ST. GEORGE — UV book cleaners and additional bus services in Zion National Park were among the items the Washington County Commission approved for COVID-19 relief funding last week.
During its meeting last Wednesday, the County Commission approved nearly $781,000 in Coronavirus Aid, Relief and Economic Security Act relief funds allocated to Washington County. The federal relief funds are meant to be applied to issues related to the pandemic, whether negative economic impacts on businesses or ways to ensure the continuing health and safety of residents.
UV book cleaners for the libraries
Washington County Library System Director Joel Tucker requested nine UV book cleaning units – two for the St. George library branch and one for the rest of the system’s branches in the area – be approved for purchase by the county.
“As a library, we like to share. That might be a problem with COVID-19,” Tucker joked as he spoke to the commission about the purchase request.
Studies have shown that the COVID-19 virus can lurk on the surface of various items and materials after someone touches it, Tucker said. This also applies to books. In order to prevent the potential spread of the virus, the library had been holding books for 72 hours (the time it takes for the virus to die out on a book’s surface) at its branches. However, this practice has “caused a few complications with patrons,” Tucker said.
The majority of the libraries dropped the 72-hour hold with the exception of Santa Clara. Instead, they turned to cleaning off the covers of the books and putting them back into circulation. This nonetheless proved to be a laborious and timely process.
In order to address this problem while also giving the books a deeper, more effective cleaning, Tucker applied for nine of the UV cleaning machines.
“It’s like a microwave,” he said. “Nuke (the books) for 30 seconds with the UV rays and pull them out. It kills 95% of the bacteria and virus, especially COVID-19.”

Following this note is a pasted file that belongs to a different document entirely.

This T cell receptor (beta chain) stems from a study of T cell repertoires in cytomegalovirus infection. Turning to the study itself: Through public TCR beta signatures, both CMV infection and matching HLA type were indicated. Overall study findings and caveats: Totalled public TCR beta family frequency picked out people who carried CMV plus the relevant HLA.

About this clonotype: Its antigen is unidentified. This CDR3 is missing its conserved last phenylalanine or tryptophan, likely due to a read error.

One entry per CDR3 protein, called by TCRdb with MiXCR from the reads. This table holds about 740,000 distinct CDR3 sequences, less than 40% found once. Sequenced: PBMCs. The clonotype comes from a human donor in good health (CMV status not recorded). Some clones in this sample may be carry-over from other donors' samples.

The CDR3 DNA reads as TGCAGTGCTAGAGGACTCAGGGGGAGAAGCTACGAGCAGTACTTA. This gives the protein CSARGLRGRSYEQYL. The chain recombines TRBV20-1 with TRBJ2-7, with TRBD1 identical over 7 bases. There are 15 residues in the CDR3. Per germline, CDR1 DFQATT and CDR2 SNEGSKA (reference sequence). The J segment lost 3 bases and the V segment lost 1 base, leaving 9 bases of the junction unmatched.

The commission approved the purchase for a total of around $38,700.
Additional bus at Zion National Park
The County Commission approved a service agreement with St. George Shuttle to provide additional bus service in Zion National Park.
The onset of COVID-19 originally shut down shuttle service in the park, which has since gradually returned. However, this required the park to bring in all of its shuttles, including those that had been used in Springdale. To compensate for this, Washington County used CARES Act dollars in July to fund a contract with St. George Shuttle to provide services in Springdale.
Now, under a new agreement, the county will fund the use of an additional bus in Zion National Park proper to help take people through the canyon.
This won’t be a standby bus, Commissioner Gil Almquist said, but one making regular runs through the canyon — up to seven times a day.
“We’ve been engaging with the park for several months now trying to open up alternative or additional ways for people to enjoy the park,” Almquist said. “And with visitation off tremendously, we thought, ‘Why not get a few more buses in there?’”
Transportation into the park has been a sticking point for visitors, Almquist said. He shared that a Springdale hotelier told him that eight out of 10 of their overnight guests complained about it. As visitation and mobility into the park has improved, however, the complaints have begun to drop, he said.
“People are still coming here from all over the world despite the impacts to tourism through other means,” Almquist said.
A 90-day contract with St. George Shuttle was approved by the commission. Almquist added that a daily run for the bus was around $825, which amounts to a total of $74,250.
In order to stay competitive in a world where more and more meetings and gatherings are being held online due to the pandemic, the commission approved the purchase of new audio-video equipment for the Dixie Convention Center that will allow it better accommodate a gathering’s teleconferencing needs.
“I think it’s important we keep the Dixie Center viable,” Commission Dean Cox said.
The new equipment for the convention center was approved for $597,000.
The purchase of two sign trailers and a quarter-ton pickup truck to haul the trailers was approved for $67,800 for Washington County Emergency Services.
WCES Director Jason Whipple said the sign trailers can be used to help direct people to relief sites in case of emergencies. In relation to COVID-19, they can also be used to point the way to stations where a virus vaccine may be available at some point in the future.
“We can see these being used in future pandemics,” Whipple said. “It’s a long-term plan with a short-term solution.”
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